WAKO – a special Japanese dinner

I have never had a prix fixe Japanese fine-dining experience so for my birthday, my sister took me to WAKO, a quaint Japanese restaurant in the Outer Richmond district of San Francisco.

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The evening started with an “amuse-bouche” of miso tofu and uni (sea urchin). A perfect start for uni is my favorite!

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It’s followed by a platter of appetizers: clockwise from top, tako (octopus) and cucumber, roes, miso cream cheese, unagi (eel) and egg, snapper, squid and sea weed, ad waguy beef ball. Everything was tasty but nothing knocked our socks off…

FirstCourse

Then the nigiri sushi starts…all from left to right

Kelp-Sandwiched Halibut and Wild Red Snapper

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Bonito, Striped Jack, Ink Squid with Sea Urchin

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A small plate of Cherry Blossom Rice Cake with Organic Chicken and Bamboo Shoot in Bonito Broth – quite yummy!

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More nigiri sushi …

Barracuda and Red Nose Amberjack

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Jalapeno Soy Marinated Blue Fin Tuna, Cold Smoked Cherry Salmon and Mackerel (forgot to take a picture but you get the idea! ;-))

Another small plate, Mackerel with Vegetables

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Horse Hair Crab with Crab Miso

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Sea Urchin (again! YUMMMM!)

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Blue Fin Tuna with Caviar (and a gold leaf!) – this is absolutely delicious

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Sea Eel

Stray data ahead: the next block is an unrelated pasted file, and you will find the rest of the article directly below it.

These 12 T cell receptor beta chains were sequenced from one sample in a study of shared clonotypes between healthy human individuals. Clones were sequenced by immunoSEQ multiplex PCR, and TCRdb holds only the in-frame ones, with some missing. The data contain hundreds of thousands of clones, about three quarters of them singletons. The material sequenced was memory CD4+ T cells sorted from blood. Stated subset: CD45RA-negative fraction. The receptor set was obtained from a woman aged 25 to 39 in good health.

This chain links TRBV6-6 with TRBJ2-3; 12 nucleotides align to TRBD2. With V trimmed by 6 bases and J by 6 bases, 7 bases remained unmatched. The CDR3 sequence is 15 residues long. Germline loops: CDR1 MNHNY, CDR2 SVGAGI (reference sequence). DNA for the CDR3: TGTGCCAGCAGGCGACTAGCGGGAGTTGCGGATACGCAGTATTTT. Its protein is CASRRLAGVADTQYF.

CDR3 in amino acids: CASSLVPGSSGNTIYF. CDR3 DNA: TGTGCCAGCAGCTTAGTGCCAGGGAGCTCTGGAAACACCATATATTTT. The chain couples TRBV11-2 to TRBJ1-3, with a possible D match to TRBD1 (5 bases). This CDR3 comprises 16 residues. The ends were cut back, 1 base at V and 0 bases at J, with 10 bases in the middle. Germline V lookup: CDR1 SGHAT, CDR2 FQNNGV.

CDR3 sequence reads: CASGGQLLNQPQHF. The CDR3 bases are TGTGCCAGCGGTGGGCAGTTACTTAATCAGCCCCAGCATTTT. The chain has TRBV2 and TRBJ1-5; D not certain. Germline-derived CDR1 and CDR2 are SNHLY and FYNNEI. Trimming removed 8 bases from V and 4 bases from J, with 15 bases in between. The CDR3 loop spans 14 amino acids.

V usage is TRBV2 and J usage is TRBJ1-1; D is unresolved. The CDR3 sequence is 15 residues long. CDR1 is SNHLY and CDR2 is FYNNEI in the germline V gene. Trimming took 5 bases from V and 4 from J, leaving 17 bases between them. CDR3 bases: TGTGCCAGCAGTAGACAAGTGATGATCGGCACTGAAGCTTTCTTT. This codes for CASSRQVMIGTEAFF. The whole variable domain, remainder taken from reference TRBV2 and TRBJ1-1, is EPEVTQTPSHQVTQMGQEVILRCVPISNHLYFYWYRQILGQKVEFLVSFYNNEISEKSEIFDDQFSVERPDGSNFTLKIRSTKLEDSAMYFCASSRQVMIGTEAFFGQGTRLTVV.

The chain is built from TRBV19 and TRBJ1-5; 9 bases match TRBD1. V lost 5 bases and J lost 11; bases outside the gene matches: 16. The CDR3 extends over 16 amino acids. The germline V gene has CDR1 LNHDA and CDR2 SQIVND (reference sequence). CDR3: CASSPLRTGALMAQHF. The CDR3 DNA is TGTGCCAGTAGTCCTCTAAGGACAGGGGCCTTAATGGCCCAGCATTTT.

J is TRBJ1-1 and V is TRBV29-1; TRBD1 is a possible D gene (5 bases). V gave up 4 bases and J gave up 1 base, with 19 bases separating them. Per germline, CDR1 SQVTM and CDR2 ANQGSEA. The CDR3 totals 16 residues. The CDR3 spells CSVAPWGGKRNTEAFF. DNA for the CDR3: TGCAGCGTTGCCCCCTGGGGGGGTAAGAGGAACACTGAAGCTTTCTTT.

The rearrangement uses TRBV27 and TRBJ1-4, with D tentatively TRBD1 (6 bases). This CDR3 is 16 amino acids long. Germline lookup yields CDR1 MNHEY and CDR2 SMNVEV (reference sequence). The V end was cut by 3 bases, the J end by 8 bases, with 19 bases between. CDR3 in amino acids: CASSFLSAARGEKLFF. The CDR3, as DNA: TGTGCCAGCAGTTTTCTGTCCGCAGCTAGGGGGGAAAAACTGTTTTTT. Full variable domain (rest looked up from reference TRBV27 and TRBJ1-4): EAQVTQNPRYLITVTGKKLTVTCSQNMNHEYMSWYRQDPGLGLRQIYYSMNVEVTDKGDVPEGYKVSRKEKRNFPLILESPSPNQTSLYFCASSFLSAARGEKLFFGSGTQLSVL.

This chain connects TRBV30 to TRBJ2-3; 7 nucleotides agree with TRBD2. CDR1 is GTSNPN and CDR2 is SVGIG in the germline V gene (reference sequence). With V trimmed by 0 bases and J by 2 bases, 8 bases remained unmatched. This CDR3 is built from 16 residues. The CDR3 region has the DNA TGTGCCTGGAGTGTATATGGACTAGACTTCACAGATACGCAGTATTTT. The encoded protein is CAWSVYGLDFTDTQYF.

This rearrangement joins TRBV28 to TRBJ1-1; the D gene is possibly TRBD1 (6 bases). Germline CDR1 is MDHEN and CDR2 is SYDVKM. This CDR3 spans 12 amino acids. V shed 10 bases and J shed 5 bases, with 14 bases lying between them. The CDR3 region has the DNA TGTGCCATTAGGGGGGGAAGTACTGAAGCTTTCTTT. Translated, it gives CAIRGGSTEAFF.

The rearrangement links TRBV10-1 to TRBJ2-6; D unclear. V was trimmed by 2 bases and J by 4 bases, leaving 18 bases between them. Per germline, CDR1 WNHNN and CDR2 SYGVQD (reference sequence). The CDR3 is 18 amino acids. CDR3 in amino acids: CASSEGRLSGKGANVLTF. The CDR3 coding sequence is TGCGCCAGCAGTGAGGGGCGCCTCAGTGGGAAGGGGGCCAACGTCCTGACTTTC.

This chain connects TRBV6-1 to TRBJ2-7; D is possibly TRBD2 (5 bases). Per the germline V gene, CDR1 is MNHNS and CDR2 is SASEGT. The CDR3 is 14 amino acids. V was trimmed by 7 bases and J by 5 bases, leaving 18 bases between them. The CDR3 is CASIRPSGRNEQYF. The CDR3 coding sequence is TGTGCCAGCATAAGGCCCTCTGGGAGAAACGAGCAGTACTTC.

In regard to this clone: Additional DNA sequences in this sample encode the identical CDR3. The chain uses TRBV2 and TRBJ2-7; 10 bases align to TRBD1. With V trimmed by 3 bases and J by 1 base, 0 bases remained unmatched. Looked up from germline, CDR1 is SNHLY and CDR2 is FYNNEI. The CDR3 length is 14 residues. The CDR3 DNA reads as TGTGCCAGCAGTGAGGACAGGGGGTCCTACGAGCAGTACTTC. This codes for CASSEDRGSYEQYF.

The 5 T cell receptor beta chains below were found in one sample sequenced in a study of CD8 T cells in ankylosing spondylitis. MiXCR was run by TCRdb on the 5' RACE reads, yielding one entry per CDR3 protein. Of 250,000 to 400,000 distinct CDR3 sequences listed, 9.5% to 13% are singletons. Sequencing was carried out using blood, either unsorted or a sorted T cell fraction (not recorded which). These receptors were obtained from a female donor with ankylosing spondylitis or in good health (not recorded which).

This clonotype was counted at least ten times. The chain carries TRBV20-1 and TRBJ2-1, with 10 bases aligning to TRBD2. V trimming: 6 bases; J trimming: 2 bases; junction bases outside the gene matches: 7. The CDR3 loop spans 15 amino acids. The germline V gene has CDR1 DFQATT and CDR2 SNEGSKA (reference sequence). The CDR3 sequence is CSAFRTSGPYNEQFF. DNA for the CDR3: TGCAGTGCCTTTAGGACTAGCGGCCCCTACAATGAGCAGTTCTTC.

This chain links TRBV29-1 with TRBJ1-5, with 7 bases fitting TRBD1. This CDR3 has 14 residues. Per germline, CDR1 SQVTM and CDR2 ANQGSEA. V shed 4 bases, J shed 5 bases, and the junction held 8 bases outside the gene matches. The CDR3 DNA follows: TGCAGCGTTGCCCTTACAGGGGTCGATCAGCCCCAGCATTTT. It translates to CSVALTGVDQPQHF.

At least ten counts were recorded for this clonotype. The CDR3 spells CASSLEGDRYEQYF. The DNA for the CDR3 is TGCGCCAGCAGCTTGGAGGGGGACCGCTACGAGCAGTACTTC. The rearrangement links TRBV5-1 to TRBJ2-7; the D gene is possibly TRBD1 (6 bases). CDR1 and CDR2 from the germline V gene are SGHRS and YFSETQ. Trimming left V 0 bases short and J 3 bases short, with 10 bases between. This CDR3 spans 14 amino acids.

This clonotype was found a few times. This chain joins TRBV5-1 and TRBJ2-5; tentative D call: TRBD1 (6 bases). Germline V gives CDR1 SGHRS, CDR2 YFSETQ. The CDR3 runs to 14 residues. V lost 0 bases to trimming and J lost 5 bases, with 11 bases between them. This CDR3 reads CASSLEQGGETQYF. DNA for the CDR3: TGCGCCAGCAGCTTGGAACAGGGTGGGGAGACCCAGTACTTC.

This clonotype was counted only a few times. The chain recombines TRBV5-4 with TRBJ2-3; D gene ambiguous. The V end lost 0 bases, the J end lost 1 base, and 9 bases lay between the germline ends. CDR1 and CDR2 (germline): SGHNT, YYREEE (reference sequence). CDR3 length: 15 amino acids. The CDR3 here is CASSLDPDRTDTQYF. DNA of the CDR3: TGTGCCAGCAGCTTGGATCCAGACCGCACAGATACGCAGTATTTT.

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Wagyu Beef – after a Wagyu dinner at Alexander Steakhouse (not recommended!), I am not a big fan of Japanese Wagyu beef (way too fatty, like eating a stick of butter). But in this tiny nigiri sushi amount, it’s actually very good!

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Red and White Miso Soup

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Last small plate: Seafood Egg Pancake

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And two delicious desserts: Panna Cotta with Strawberry Sauce

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And finished with Red Bean Jelly with Green Tea Sauce

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With everything being bite size, it didn’t seem like a lot of food – and we could order extra from its Nigiri and Sashimi Selections (there were 6-7 that weren’t in our dinner) – but we both were fairly full.

All in all, it was a nice experience. Each piece/serving was already seasoned so there was no soy sauce/wasabi as with regular Japanese sushi dining. But raw fish/seafood is essentially raw fish/seafood and the seasoning/sauce already prepared with the delicate fish is pretty mild (as not to power the fish itself). I’d just be as happy going to our neighborhood sushi restaurant for a fraction of the cost and dip my nigiri in soy sauce and wasabi! 😉

 

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Alinea

Ever since we watched the Alinea episode in Season 2 of Chef’s Table, it has been on our Bucket List. Getting a reservation at the Michelin 3-star restaurant (one of two in Chicago) was a completely different story, however. So when we were going to head back to the midwest for a special family celebration AND was able to reserve Salon seatings at Alinea, we simply couldn’t resist!

This wasn’t our first rodeo at a top-rated restaurant but what we didn’t expect was how the courses were orchestrated like a performance… and with hidden treasures along the way! In addition to sight and taste, Alinea cleverly integrated another sensory to some of its courses – smell!

The first course was a pear sherbet with roes and shiso leaf along with a spear of romaine lettuce “boat” of vegetables on a lime “pedestal.”

WET SNOW | ASIAN PEAR, ROE, SHISO
SPEAR | ROMAINE, AVOCADO, JALAPENO
Henri Goutorbe “Special Club” Brut, Vallée de la Marne, Champagne, France 2006

WetSnow